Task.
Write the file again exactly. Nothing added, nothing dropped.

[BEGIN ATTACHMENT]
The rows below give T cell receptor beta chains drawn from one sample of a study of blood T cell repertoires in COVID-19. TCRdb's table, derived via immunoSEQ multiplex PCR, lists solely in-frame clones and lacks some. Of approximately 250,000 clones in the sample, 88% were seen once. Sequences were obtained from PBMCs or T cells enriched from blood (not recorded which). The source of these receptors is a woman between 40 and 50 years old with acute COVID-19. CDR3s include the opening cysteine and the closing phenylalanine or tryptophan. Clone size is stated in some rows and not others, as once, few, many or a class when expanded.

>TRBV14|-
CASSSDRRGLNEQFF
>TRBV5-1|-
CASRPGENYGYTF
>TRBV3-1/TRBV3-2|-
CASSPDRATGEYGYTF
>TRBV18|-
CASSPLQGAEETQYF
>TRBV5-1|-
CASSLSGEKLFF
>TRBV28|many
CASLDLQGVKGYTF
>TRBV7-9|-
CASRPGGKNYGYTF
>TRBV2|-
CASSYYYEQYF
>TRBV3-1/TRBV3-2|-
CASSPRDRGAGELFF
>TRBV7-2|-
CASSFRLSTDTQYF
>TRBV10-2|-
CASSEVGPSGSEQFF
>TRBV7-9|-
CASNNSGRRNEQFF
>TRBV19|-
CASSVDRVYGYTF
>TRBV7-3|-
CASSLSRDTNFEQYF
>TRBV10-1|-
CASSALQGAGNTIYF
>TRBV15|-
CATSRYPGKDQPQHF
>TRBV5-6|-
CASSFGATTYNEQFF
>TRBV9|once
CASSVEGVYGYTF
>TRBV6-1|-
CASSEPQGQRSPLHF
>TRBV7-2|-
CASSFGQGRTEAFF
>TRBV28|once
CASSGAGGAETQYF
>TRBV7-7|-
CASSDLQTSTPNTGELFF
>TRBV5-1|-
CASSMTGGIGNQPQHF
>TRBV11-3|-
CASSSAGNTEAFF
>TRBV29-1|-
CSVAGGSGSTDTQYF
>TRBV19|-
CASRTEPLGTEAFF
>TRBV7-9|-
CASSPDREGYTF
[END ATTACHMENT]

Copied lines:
The rows below give T cell receptor beta chains drawn from one sample of a study of blood T cell repertoires in COVID-19. TCRdb's table, derived via immunoSEQ multiplex PCR, lists solely in-frame clones and lacks some. Of approximately 250,000 clones in the sample, 88% were seen once. Sequences were obtained from PBMCs or T cells enriched from blood (not recorded which). The source of these receptors is a woman between 40 and 50 years old with acute COVID-19. CDR3s include the opening cysteine and the closing phenylalanine or tryptophan. Clone size is stated in some rows and not others, as once, few, many or a class when expanded.

>TRBV14|-
CASSSDRRGLNEQFF
>TRBV5-1|-
CASRPGENYGYTF
>TRBV3-1/TRBV3-2|-
CASSPDRATGEYGYTF
>TRBV18|-
CASSPLQGAEETQYF
>TRBV5-1|-
CASSLSGEKLFF
>TRBV28|many
CASLDLQGVKGYTF
>TRBV7-9|-
CASRPGGKNYGYTF
>TRBV2|-
CASSYYYEQYF
>TRBV3-1/TRBV3-2|-
CASSPRDRGAGELFF
>TRBV7-2|-
CASSFRLSTDTQYF
>TRBV10-2|-
CASSEVGPSGSEQFF
>TRBV7-9|-
CASNNSGRRNEQFF
>TRBV19|-
CASSVDRVYGYTF
>TRBV7-3|-
CASSLSRDTNFEQYF
>TRBV10-1|-
CASSALQGAGNTIYF
>TRBV15|-
CATSRYPGKDQPQHF
>TRBV5-6|-
CASSFGATTYNEQFF
>TRBV9|once
CASSVEGVYGYTF
>TRBV6-1|-
CASSEPQGQRSPLHF
>TRBV7-2|-
CASSFGQGRTEAFF
>TRBV28|once
CASSGAGGAETQYF
>TRBV7-7|-
CASSDLQTSTPNTGELFF
>TRBV5-1|-
CASSMTGGIGNQPQHF
>TRBV11-3|-
CASSSAGNTEAFF
>TRBV29-1|-
CSVAGGSGSTDTQYF
>TRBV19|-
CASRTEPLGTEAFF
>TRBV7-9|-
CASSPDREGYTF